Running a game of D&D can be really intimidating. There are rules you are responsible for knowing, often multiple NPCs that need embodying, and at the end of the day, you have to tell a story that results in your partner or group having a good time.
However, those jobs make the role of DM incredibly rewarding. Without you behind the screen, D&D wouldn’t happen! What a terrible scenario! I’ve written elsewhere about why you should DM, but with this post, I’ll look some at how.
To help you bring the fun and reduce the pre-session jitters, here are a few things that I think are helpful to keep in mind. These are lessons that I learned while running our duet, and it is my hope that they will help your duets or groups games run smoothly.
1. Fake It Till You Make It
When you are starting out, you are not going to know every little rule that you may need. Make sure that you have the basics down, such as how modifiers get added and how attack and damage rolls work. Beyond the basics, go with your gut.
So much of running a tabletop roleplaying game is about making decisions and projecting confidence, even when you don’t really feel confident. Here’s a little secret: almost all DMs get pre-session nerves. You are putting yourself out there in a major way.
The more confident you act, especially starting out, the more confident that you will be and the more Dungeons and Dragons you’ll play. The more you play, the better you’ll get and the more confident you’ll be! In this way, confidence becomes self-fulfilling.
Don’t let the rules get in the way of a good time! D&D is a game. Stopping play often to consult the rules can get in the way of this larger purpose of fun, halting or thwarting improvised moments on behalf of the player(s). If the rules are getting in the way, the game’s not doing what it’s supposed to do.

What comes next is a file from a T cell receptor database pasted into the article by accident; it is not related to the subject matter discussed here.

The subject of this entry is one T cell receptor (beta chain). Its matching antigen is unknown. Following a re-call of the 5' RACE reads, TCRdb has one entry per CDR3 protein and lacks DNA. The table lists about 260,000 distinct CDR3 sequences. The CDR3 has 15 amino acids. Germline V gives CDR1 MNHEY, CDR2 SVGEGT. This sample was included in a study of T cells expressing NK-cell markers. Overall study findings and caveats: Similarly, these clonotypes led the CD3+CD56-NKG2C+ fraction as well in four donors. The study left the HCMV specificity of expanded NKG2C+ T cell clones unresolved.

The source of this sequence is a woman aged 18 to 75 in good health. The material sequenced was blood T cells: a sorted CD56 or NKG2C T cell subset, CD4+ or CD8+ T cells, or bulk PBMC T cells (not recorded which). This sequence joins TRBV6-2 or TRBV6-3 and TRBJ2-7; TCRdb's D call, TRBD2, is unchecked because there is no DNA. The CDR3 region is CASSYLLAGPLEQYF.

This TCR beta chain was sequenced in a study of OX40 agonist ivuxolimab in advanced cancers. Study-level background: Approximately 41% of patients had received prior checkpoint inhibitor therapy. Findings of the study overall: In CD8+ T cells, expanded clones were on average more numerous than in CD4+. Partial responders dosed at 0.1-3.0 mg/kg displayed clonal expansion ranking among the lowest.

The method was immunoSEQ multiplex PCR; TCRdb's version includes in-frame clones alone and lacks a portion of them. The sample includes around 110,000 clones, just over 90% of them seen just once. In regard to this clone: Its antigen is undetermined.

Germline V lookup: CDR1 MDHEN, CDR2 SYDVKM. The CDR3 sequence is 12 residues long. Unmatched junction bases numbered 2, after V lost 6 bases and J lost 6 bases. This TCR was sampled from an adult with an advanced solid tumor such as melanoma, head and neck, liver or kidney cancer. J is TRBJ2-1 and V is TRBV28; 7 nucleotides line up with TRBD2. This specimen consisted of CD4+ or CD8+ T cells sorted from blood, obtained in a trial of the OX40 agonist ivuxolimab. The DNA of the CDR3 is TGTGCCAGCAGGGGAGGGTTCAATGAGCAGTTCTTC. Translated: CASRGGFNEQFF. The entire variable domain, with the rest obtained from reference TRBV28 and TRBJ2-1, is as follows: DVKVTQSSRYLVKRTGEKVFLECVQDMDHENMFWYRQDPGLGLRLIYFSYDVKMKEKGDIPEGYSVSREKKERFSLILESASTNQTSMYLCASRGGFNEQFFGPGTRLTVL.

Here’s the thing, behind the screen, you are in charge. Not even the rules as written are more important than what you decide at the table. “Ideas, not rules.” This does come with a caveat: players make their characters following rules. Don’t flout them.
2. Use Your Tools
Don’t forget to use everything at your disposal when bringing the world to life for your players.
Making sure to engage your body while you are sitting behind the screen does a couple of wonderful things for your game. First, it allows you yet another way to transport your players into your imagined world. If you are looking off into the “sky” and then ducking as you describe the dragon swooping low over your party, they are going to be there with you in a more immediate and powerful way than if you just read a description. A significant percentage of communication is non-verbal and failing to utilize your body for non-verbal cues seriously hampers your abilities